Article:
Twin Cities Business Listing

226 N Washington St, New Ulm, MN 56073
Visit Wanda Gág’s childhood home $5/adult; Kids Free
Hours of Operation:
Mon. Closed
Tue. Closed
Wed. Closed
Thu. Closed
Fri. Closed
Sat. 10:00 AM – 04:00 AM
Sun. 11:00 AM – 02:00 AM
Open weekends May – October or by appointment. This is a volunteer-run site. We recommend calling ahead.

Wanda Gág is one of Minnesota’s most famous children’s book authors. Families can tour her childhood home when visiting New Ulm. Though her other books may not be as well known as her classic book Millions of Cats, her artwork is distinctive enough that you’ll recognize her books immediately. Her artwork has even been featured in an exhibit at the Minneapolis Institute of Art.

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Books by Wanda Gág

Shop our Bookshop* Wanda Gág shop to find in-print books:

Some of Gág’s books are out-of-print and hard to find.

University of Minnesota Press released the board book version of ABC Bunny by Wanda Gág in April 2022. Originally published in 1933, I was surprised to learn that it had not been published as a board book until now! It is an ideal book for the board book style and will age well with kids, making it a good addition to your own bookshelves.

Book Review: ABC Bunny Earns Its Space On Your Bookshelf

Joy had a chance to review the new board book version of ABC Bunny in April of 2022. Read her review below:

I’m excited to add this book to my permanent collection. Although my kids are older, I think the artwork is fun to study at any age and I love the idea of having a small set of baby-friendly board books available for visitors and future grandchildren.

Reading ABC Bunny with Babies:

According to Michigan State University1, babies birth through four months have an easier time focusing on high contrast images – like black and white contrasting images. These image may help infant vision development. The Department of Health’s Early Childhood Learning and Knowledge Center2 also recommends choosing books with high contrast images until around six months. With its black and white drawings and bright red alphabet letters the pages of this book would be appealing to babies.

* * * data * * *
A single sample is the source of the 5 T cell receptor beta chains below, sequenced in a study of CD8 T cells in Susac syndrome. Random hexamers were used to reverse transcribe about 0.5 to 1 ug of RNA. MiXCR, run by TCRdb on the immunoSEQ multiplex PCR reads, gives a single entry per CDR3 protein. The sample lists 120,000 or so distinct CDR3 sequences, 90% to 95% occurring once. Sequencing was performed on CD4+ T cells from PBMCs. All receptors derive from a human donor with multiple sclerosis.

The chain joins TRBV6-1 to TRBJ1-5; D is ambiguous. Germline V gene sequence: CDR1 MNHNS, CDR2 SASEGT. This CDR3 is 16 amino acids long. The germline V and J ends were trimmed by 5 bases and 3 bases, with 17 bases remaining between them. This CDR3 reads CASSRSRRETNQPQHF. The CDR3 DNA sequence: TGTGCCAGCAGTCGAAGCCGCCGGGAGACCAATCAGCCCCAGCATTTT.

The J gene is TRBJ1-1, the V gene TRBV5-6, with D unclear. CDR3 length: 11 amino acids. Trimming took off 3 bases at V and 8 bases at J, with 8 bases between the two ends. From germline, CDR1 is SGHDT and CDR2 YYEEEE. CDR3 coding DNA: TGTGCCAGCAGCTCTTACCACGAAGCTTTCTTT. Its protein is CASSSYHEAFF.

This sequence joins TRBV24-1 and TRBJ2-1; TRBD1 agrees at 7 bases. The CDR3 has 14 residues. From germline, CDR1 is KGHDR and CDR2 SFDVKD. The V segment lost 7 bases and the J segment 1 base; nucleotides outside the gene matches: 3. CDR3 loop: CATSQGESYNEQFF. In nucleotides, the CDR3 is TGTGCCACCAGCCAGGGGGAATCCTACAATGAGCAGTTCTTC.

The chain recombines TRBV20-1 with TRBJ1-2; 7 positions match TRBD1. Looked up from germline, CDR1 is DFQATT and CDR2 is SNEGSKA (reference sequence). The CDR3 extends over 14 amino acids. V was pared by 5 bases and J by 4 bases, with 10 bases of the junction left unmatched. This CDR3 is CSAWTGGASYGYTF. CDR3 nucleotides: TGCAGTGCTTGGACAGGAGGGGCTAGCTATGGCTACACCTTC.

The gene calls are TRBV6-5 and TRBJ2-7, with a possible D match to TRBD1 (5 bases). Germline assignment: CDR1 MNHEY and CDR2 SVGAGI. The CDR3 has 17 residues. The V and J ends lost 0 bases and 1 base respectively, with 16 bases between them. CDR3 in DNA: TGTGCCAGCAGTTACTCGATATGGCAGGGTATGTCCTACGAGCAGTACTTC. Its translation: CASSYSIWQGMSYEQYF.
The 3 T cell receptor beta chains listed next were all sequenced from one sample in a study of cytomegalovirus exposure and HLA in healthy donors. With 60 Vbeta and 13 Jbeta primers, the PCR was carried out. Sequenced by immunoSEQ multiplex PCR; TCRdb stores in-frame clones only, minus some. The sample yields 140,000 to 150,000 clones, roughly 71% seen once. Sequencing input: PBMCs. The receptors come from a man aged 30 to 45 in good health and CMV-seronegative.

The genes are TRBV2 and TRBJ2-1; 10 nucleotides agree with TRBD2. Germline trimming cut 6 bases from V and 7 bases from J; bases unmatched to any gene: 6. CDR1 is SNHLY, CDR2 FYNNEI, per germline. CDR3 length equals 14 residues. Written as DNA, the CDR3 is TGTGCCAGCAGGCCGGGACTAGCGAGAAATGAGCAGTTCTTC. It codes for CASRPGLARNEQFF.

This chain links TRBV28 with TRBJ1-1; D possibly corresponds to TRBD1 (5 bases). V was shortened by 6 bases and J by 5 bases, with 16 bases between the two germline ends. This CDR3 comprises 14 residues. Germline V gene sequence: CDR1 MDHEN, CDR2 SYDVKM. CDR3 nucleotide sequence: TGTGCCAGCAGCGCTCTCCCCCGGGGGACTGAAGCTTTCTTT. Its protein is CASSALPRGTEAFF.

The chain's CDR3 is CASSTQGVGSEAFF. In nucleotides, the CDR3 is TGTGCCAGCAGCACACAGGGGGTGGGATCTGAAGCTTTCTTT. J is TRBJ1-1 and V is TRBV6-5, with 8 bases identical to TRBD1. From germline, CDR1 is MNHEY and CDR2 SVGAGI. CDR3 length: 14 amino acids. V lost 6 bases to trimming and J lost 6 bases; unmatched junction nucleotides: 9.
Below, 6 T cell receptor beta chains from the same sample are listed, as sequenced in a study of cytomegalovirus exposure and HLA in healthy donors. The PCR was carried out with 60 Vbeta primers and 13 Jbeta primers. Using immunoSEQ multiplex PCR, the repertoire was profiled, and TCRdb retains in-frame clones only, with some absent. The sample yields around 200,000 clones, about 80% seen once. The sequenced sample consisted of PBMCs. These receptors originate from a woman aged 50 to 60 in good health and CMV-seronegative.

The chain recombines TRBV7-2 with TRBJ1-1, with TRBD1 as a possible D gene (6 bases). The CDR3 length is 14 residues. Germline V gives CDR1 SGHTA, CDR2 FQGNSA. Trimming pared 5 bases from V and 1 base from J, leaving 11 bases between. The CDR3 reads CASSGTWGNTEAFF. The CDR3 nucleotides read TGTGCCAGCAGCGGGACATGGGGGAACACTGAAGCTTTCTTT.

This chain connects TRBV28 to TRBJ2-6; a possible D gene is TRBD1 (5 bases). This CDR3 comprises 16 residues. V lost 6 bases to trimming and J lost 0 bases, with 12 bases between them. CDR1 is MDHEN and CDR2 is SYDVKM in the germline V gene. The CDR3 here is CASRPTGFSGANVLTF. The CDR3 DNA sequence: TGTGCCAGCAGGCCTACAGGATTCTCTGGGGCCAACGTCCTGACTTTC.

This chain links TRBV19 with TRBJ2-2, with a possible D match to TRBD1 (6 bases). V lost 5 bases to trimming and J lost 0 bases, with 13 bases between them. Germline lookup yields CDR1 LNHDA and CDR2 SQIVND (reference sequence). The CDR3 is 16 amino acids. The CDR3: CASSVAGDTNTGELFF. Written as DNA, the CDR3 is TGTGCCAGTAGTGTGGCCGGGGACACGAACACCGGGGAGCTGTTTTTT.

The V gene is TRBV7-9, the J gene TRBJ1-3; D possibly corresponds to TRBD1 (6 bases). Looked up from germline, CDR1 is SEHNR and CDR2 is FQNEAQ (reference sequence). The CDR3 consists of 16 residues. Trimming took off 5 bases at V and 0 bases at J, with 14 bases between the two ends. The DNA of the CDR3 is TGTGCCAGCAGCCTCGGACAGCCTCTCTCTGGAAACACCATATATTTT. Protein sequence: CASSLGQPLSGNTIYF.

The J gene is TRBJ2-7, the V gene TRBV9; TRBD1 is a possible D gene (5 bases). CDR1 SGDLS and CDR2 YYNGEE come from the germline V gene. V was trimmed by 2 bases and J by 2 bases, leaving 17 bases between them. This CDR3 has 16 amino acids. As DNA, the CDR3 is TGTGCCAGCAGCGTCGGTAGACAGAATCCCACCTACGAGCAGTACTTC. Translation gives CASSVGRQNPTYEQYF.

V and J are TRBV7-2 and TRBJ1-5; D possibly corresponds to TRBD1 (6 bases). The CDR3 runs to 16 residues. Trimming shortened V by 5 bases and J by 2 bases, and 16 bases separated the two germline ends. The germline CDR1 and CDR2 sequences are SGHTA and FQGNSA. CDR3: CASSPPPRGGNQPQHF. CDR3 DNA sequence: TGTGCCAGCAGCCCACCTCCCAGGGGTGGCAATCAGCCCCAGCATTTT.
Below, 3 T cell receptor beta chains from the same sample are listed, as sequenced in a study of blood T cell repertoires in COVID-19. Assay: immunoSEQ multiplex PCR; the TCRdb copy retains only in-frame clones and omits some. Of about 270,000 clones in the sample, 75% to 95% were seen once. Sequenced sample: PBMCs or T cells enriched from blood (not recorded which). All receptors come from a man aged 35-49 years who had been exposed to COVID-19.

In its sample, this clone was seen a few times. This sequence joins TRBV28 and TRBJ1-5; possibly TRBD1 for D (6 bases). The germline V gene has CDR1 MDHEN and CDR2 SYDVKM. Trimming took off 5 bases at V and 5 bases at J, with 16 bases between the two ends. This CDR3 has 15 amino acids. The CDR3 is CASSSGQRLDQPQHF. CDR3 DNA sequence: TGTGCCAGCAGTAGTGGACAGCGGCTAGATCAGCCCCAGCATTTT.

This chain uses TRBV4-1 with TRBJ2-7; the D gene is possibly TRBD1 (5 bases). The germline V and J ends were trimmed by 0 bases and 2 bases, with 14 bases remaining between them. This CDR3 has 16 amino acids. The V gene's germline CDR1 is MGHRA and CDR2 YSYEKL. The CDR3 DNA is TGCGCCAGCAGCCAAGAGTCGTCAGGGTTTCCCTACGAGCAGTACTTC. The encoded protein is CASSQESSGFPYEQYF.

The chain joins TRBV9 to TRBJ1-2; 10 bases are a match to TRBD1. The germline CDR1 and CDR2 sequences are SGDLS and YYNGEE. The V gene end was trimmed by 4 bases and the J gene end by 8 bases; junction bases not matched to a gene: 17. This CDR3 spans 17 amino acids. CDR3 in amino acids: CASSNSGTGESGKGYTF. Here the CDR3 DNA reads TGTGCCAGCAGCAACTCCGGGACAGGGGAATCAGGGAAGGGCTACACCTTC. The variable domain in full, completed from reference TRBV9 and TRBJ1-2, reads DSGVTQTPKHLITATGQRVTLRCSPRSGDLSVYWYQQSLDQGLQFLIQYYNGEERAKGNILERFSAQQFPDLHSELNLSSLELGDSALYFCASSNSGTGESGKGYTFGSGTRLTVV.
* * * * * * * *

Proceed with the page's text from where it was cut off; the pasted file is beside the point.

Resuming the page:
Letter M of ABC Bunny Book by Wanda Gág
Babies focus best on high contrast images

ABC Bunny For Pre-Readers:

The rhyming text makes it an easy book for toddlers and preschool kids to memorize so they can “read” it, too. Scholastic Books suggests this memorizing phase is an indication that your child is ready to take the next step on their reading journey. When you see this happening, Scholastic offers fun ways to build on their interest in it’s article, Your Preschooler Is ‘Reading’ — But Has Just Memorized the Words. Now What?3. Find a link at the bottom of this article.

To facilitate memorization, I like to use songs. Wanda’s sister, Flavia Gág, wrote a nursery song using the Lyrics of ABC Bunny. You can hear it sung on YouTube4.

Grade School Fun

My grade school kids also appreciated the way the text flowed. They are big enough to dig deeper into Wanda Gág, herself. Of course, you can add Gág’s most famous book, Millions of Cats, to your kids shelves by grade school. Also, on my wish list are her fairytale books and Gone is Gone. Grade school kids will appreciate the art of all of her books and can have fun deep diving into her life and her art:

1. Explore Printmaking
The MIA has a collection of Wanda Gág’s artwork, including many of the lithograph drawings created for ABC Bunny. Unfortunately, these are not currently on display, but you can view them online5. It’s fun to see that each picture had to be drawn backwards, including letters and words, so they would print correctly to the page! This would be fun to pair with your own printing project. The Highpoint Center for Printmaking website has ideas for printing at home, we have a link at the bottom of this page6.
2. Visit the Wanda Gág House

Located in her childhood home in New Ulm, Minnesota, the Wanda Gág House Museum is traditionally open from Memorial Day weekend through mid-October. Admission is $5/pp for adults. (Kids are free.) Families can choose to explore on their own or take a 45-minute guided tour.

For Adults and Teens

Children’s book geeks like me or those interested in the art of illustrating may want to take a explore into Wanda Gág even deeper. We are so lucky to have a ton of information in the Twin Cities. To start with, Growing Pains7 – her journal from about age 15-25 – is available through Hennepin County Library.

1. The Kerlan Collection of Children’s Literature

The University of Minnesota maintains a collection of materials related to children’s books and authors. Learn more about materials related to Wanda Gág, including ABC Bunny at the Kerlan Collection webpage8.